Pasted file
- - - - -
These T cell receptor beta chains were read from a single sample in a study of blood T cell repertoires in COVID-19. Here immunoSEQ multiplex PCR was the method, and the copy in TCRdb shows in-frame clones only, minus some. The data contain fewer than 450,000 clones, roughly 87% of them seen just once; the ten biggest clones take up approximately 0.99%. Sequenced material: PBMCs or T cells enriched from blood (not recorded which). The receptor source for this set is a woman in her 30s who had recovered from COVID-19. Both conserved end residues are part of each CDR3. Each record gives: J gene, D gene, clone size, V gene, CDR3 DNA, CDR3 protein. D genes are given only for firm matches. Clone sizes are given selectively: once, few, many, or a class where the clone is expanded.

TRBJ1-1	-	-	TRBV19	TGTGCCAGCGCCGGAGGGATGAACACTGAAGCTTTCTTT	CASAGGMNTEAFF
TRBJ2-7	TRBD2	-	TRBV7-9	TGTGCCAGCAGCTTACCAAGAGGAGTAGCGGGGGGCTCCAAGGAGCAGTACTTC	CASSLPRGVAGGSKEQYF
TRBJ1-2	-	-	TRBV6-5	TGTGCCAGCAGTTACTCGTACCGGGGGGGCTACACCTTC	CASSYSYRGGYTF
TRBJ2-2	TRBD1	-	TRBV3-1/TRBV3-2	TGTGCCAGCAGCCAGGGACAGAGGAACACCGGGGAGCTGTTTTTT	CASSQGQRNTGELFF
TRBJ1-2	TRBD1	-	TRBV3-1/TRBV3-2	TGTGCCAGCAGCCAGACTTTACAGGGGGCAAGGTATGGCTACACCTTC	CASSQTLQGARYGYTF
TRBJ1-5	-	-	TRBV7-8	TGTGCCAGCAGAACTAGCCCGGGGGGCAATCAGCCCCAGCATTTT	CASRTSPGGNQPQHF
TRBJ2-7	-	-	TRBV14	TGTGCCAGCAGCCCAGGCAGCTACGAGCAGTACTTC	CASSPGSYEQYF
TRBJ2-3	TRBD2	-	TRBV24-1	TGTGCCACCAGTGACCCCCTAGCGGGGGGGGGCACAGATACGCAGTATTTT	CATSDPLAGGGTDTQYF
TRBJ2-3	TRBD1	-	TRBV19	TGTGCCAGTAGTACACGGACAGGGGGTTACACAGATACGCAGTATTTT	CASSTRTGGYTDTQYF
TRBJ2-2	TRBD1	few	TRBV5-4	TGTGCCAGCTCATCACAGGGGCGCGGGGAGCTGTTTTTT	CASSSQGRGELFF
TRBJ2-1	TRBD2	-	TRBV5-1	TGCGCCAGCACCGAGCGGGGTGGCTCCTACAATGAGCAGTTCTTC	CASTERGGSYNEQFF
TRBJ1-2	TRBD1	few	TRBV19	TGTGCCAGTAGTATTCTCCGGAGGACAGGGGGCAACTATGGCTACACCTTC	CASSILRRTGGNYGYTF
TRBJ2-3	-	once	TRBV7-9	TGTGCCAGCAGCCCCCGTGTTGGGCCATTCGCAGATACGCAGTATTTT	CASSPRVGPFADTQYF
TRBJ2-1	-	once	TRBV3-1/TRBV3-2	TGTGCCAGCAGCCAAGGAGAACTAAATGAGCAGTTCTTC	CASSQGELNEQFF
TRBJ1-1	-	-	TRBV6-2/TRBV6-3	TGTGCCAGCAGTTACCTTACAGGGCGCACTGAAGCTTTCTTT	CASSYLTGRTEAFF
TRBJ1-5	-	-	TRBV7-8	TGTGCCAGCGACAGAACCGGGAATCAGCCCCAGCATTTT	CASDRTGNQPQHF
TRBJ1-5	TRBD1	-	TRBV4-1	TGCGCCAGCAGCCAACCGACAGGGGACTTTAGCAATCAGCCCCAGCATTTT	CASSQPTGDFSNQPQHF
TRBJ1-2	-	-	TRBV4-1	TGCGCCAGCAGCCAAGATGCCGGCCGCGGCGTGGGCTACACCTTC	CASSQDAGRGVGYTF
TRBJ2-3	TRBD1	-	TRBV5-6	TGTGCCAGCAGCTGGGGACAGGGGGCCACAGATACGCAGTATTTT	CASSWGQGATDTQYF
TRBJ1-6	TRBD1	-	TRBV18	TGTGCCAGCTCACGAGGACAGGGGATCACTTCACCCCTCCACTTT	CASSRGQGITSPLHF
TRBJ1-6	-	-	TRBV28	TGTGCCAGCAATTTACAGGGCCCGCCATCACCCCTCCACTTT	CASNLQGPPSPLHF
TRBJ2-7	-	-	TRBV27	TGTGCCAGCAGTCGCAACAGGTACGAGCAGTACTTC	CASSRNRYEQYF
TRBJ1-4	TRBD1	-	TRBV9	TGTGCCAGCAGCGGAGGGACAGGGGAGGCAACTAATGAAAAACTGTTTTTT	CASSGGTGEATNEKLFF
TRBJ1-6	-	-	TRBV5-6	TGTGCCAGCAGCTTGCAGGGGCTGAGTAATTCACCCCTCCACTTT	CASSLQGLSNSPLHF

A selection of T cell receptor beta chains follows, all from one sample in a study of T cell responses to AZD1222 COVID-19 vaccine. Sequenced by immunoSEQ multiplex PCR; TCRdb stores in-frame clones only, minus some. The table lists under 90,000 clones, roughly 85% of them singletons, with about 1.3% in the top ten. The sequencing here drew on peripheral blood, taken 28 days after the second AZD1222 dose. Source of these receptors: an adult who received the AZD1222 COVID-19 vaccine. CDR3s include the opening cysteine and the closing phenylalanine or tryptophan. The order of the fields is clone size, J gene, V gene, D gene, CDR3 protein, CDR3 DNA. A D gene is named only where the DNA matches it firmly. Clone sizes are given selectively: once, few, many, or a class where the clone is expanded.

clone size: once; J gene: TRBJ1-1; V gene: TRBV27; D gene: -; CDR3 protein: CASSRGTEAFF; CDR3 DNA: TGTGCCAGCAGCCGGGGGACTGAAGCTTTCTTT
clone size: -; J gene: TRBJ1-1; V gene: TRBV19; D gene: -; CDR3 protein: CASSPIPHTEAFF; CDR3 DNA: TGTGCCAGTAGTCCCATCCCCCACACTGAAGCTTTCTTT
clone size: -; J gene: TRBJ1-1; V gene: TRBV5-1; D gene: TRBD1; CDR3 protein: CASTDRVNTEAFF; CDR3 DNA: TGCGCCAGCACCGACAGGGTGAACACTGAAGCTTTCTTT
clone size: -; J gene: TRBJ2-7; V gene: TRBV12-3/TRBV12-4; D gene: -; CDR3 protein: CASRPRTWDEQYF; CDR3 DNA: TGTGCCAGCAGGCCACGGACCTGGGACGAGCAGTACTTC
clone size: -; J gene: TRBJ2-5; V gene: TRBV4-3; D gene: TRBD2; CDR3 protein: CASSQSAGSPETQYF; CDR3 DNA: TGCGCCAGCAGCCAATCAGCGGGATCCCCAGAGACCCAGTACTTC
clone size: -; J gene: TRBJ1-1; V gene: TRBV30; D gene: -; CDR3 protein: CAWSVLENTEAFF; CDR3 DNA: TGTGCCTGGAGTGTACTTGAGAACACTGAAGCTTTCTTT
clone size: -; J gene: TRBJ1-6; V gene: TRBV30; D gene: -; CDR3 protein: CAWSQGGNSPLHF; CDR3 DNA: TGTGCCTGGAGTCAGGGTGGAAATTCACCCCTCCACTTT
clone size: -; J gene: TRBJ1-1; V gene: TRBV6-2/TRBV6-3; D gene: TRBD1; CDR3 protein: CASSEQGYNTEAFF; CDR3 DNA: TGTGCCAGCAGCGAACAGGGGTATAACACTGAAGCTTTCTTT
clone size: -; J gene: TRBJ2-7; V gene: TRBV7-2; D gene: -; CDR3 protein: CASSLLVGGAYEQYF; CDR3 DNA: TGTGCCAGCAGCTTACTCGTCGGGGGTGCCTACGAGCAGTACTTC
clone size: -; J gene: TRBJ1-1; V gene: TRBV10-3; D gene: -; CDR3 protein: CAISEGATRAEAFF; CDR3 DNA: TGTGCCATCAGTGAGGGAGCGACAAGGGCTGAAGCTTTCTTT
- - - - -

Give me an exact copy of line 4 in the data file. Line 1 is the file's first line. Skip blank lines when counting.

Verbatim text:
TRBJ1-2	-	-	TRBV6-5	TGTGCCAGCAGTTACTCGTACCGGGGGGGCTACACCTTC	CASSYSYRGGYTF